Researchers at the University of Bristol have received a grant to develop an environmentally friendly, completely biodegradable robot. Senior lecturer Dr. Jonathan Rossiter was awarded £200,000 (about $324,000) by the Leverhume Trust to go forward with work on the new robot over the next two years.
The new project aims to replace current robots that undertake ecological missions, whose electronic remains can be harmful to the natural environments they explore. To prevent harm every robot released on a mission must be tracked so that it can be recovered by researchers once its task is complete.
Rossiter hopes to change all of that with a robot that will degrade naturally like its biological counterparts, eliminating the laborious task of keeping tabs on the machine as it operates in the wild.
“Once a biodegradable robot has reached the end of its mission, for example having performed some environmental cleanup activity following an oil spill, it will decompose into harmless material.” Dr. Rossiter said.
The complications of tracking and the possibility that researchers would not be able to successfully recover and dispose of their deployed machines has severely limited the number of robots that can be released into any given environment. By eliminating the need for tracking, biodegradable robots will allow researchers to simultaneously send a significant number of units out into an ecological space without concern for whether or not it’s possible to recover them.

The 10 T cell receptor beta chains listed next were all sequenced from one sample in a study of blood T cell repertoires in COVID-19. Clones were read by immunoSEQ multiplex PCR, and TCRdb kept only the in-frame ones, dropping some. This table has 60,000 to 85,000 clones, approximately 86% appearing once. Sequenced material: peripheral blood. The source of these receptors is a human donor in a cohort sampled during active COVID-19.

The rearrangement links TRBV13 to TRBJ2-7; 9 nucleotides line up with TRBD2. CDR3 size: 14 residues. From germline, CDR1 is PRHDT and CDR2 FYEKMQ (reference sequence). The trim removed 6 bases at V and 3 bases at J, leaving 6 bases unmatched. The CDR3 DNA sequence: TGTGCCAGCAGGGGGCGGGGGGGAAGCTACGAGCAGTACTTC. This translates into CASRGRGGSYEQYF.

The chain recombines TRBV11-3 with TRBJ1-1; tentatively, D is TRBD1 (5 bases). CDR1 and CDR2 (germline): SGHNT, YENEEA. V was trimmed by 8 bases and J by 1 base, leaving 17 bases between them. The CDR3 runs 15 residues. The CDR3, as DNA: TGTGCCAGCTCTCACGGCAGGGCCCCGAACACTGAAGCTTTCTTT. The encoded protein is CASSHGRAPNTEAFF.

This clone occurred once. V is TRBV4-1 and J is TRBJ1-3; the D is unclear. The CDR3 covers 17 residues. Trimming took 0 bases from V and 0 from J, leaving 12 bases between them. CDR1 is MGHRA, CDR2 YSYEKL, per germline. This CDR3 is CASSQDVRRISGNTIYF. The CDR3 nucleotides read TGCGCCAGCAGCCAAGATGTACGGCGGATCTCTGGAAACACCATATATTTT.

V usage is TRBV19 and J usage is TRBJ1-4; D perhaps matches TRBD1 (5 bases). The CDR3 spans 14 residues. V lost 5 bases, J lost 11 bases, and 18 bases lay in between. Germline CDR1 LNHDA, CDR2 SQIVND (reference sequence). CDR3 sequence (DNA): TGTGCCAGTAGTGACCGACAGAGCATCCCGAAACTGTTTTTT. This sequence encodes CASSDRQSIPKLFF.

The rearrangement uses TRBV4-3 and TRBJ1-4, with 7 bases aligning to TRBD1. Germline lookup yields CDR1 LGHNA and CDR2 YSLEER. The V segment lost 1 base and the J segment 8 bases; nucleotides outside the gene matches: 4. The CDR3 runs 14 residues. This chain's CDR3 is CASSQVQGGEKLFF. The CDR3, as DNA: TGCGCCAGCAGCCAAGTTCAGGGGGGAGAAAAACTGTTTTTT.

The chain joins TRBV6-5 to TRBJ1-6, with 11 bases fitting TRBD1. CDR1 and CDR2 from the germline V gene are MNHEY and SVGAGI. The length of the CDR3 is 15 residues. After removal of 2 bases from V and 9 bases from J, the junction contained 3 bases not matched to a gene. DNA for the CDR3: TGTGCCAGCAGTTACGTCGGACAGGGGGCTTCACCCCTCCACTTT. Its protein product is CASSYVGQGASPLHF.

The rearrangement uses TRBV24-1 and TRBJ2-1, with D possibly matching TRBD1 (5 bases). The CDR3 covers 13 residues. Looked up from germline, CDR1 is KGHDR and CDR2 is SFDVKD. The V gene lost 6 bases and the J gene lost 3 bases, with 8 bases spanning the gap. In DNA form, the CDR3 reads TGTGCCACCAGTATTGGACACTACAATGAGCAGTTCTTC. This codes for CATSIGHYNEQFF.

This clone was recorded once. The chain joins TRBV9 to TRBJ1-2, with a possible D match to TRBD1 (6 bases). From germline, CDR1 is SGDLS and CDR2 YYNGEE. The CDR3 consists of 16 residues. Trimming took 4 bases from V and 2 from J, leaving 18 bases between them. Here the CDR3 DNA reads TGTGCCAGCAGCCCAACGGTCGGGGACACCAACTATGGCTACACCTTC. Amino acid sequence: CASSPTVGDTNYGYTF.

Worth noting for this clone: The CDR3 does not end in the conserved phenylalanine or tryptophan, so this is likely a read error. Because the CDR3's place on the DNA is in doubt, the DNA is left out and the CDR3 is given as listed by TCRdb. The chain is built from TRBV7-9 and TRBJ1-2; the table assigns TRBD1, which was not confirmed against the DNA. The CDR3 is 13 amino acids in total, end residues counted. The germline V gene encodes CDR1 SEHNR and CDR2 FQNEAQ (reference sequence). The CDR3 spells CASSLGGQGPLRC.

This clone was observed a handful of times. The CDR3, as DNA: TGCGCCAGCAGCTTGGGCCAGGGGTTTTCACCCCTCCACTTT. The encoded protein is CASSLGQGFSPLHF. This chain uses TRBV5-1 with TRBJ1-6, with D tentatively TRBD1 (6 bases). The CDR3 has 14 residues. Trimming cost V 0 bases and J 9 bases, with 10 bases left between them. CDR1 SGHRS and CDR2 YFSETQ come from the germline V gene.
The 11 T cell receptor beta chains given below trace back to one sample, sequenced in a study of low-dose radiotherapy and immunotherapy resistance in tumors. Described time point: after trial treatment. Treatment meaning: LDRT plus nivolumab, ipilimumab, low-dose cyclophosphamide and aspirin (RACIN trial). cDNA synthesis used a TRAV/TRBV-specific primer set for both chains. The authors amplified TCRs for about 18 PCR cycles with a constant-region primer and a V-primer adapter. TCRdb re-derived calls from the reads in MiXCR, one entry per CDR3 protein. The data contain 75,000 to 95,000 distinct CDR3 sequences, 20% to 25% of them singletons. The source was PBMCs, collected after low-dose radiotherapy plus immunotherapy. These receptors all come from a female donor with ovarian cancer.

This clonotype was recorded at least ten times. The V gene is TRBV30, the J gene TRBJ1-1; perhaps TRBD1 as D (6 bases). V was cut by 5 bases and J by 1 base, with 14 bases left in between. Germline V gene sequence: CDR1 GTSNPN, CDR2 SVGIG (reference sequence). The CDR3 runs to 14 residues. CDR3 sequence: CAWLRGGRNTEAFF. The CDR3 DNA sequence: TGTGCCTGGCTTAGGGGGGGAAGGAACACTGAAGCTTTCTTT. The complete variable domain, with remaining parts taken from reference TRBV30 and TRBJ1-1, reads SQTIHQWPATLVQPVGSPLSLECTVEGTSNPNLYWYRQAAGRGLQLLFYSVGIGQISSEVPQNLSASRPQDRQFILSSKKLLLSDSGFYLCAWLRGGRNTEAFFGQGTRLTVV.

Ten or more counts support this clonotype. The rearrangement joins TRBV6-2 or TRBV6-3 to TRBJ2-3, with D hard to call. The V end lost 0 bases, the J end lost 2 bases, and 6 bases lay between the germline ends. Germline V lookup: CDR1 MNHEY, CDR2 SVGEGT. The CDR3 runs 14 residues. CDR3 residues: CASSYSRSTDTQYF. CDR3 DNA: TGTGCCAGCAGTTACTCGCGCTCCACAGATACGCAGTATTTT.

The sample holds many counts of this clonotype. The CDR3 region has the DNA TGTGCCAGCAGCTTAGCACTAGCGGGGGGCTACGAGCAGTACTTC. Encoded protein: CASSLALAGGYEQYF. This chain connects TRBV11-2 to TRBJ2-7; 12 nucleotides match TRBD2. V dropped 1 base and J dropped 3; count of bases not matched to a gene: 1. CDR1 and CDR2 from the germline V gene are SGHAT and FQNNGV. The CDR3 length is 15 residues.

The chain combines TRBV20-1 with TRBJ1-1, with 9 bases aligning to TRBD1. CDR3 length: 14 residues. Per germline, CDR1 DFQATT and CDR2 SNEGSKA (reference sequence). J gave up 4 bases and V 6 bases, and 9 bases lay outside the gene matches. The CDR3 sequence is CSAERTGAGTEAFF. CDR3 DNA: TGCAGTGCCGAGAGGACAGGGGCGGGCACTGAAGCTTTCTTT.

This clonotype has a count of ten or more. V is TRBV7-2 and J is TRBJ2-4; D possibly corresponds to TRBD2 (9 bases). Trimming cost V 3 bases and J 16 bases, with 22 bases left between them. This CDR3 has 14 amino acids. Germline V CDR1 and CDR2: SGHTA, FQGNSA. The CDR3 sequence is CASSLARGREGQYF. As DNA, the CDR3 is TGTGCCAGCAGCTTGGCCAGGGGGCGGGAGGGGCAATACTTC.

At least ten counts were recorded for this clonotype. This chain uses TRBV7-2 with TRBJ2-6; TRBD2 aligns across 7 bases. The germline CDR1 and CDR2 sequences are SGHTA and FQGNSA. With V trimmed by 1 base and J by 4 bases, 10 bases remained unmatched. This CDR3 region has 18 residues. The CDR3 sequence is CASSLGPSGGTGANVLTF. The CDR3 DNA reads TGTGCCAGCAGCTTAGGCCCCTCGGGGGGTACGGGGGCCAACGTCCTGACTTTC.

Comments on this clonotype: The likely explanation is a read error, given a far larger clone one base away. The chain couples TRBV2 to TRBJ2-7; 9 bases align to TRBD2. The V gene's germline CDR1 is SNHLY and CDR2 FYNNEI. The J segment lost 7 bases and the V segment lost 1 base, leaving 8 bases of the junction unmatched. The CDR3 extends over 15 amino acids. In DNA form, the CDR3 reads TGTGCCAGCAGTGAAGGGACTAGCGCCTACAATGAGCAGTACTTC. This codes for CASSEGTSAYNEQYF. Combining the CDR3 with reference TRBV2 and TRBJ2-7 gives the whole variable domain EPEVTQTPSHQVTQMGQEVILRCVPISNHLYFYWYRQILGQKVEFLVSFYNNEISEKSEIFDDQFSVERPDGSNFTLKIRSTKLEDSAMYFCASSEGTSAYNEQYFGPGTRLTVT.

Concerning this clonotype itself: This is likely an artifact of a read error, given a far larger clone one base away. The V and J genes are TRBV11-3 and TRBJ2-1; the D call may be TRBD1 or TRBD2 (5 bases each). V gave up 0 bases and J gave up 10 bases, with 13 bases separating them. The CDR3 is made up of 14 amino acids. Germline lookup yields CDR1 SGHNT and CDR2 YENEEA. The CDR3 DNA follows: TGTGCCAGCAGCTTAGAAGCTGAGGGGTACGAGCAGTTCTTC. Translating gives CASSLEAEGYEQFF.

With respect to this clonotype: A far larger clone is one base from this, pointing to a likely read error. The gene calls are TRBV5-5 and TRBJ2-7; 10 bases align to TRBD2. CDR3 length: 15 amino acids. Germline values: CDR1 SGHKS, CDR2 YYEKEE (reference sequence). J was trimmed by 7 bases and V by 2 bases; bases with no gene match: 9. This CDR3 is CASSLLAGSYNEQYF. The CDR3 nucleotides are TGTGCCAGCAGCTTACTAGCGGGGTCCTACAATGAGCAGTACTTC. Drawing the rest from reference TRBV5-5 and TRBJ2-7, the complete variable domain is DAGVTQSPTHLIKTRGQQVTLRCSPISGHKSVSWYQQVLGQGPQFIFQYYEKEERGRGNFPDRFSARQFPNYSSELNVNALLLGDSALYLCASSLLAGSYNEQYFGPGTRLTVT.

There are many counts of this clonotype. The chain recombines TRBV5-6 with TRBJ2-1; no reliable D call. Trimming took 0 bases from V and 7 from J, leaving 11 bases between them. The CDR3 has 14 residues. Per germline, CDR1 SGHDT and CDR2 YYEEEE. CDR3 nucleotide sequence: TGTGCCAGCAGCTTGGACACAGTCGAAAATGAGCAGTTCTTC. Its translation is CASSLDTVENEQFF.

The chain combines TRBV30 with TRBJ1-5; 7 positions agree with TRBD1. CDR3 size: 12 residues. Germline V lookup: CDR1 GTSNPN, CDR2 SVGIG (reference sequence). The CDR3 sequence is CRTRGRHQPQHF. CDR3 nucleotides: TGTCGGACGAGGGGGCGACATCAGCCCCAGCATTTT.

The University of Bristol press release says the new biodegradable robot could potentially allow for hundreds or thousands of robots to be deployed at any given time.
The university hopes to apply the technology to its current Ecobot projects, which are designed to power themselves through microbial metabolic processes. According to the project’s website, Ecobot I was an autonomous robot powered by sugar, the second iteration ran on a diet of flies, and the third Ecobot featured fluid circulation. Each robot utilizes microbial fuel cells, which generate an electric current through metabolic reactions.
Dr. Rossiter and co-investigator Dr. Ioannis Ieropoulos are set to begin development of the eco-friendly robot this month.